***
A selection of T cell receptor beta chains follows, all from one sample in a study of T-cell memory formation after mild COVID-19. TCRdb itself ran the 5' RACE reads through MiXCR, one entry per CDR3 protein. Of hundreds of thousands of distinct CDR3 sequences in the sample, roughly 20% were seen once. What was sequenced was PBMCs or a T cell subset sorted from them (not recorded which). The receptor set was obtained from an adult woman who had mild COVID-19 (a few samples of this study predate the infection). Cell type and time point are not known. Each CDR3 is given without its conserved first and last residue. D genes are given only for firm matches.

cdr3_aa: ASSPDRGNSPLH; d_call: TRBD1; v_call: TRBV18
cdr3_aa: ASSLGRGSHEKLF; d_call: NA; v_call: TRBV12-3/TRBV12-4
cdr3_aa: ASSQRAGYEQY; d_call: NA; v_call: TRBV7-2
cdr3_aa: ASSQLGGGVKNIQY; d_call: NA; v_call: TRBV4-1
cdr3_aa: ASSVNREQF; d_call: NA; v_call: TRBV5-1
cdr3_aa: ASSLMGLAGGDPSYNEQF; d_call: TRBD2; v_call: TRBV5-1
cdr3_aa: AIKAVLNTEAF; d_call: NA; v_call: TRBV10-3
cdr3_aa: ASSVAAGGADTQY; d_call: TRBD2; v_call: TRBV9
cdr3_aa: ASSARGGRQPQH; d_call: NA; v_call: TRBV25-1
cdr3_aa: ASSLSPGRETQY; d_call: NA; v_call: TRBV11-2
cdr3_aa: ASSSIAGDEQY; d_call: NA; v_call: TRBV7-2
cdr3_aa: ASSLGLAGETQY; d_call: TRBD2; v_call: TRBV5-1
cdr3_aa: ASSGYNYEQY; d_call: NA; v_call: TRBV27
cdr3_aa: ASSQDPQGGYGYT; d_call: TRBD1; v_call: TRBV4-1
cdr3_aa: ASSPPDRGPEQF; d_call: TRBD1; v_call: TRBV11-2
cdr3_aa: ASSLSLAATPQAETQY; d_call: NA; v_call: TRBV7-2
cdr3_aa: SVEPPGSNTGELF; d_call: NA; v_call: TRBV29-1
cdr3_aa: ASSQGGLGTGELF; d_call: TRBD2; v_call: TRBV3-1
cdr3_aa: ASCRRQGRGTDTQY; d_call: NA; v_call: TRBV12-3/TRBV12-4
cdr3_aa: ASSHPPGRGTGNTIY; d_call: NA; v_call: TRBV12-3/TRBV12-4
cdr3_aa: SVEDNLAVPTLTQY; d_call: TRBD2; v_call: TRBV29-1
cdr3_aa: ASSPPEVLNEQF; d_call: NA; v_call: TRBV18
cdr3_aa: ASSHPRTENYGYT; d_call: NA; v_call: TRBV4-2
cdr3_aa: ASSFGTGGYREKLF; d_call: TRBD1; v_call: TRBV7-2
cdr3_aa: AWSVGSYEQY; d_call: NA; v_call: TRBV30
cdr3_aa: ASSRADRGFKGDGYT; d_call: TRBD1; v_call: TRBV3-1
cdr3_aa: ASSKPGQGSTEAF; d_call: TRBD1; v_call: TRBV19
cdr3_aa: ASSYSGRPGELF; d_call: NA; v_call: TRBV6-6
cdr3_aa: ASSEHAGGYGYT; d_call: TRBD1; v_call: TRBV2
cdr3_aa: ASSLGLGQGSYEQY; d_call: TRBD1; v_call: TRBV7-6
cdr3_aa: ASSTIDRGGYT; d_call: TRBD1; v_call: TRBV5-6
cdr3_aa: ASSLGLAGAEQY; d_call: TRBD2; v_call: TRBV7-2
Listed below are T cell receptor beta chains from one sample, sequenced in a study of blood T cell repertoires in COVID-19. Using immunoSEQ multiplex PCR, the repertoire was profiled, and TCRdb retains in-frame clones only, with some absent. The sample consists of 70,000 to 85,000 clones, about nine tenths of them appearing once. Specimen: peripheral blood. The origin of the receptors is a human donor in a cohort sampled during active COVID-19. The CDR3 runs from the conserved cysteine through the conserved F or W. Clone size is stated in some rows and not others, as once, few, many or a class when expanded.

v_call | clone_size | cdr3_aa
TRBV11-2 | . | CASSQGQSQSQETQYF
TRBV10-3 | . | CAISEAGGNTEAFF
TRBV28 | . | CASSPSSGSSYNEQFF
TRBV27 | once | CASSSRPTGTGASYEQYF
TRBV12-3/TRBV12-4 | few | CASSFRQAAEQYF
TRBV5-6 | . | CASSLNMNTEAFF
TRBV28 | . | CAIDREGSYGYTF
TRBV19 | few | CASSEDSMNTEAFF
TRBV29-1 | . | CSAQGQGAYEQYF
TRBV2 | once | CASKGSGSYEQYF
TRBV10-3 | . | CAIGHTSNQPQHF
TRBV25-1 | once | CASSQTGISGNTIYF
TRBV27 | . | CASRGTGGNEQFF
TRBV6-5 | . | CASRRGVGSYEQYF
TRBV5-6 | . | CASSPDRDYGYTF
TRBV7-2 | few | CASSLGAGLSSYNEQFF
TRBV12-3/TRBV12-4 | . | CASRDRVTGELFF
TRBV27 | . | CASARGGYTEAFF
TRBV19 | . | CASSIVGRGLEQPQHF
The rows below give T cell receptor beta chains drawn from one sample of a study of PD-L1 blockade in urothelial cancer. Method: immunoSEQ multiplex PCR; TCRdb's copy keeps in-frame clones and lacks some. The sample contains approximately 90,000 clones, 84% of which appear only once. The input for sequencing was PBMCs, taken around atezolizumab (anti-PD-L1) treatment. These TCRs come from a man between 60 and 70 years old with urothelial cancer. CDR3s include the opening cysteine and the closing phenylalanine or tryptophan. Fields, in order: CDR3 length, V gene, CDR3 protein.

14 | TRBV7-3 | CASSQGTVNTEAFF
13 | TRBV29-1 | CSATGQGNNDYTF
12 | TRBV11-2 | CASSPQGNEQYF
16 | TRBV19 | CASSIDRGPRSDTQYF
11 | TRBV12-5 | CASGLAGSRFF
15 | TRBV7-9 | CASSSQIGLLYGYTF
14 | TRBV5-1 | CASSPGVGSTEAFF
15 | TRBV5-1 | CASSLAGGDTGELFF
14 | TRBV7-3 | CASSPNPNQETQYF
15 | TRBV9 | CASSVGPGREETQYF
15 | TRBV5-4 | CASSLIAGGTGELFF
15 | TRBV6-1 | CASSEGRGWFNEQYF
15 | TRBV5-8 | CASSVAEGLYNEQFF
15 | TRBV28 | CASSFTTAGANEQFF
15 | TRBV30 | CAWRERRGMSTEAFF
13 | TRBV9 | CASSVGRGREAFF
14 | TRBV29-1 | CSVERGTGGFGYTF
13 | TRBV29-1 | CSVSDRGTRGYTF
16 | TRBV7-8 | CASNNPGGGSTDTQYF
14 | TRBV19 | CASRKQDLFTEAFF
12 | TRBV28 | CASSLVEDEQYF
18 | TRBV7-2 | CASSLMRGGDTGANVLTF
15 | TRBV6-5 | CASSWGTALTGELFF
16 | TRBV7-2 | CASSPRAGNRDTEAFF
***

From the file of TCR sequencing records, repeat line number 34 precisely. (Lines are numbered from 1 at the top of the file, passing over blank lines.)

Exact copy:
Listed below are T cell receptor beta chains from one sample, sequenced in a study of blood T cell repertoires in COVID-19. Using immunoSEQ multiplex PCR, the repertoire was profiled, and TCRdb retains in-frame clones only, with some absent. The sample consists of 70,000 to 85,000 clones, about nine tenths of them appearing once. Specimen: peripheral blood. The origin of the receptors is a human donor in a cohort sampled during active COVID-19. The CDR3 runs from the conserved cysteine through the conserved F or W. Clone size is stated in some rows and not others, as once, few, many or a class when expanded.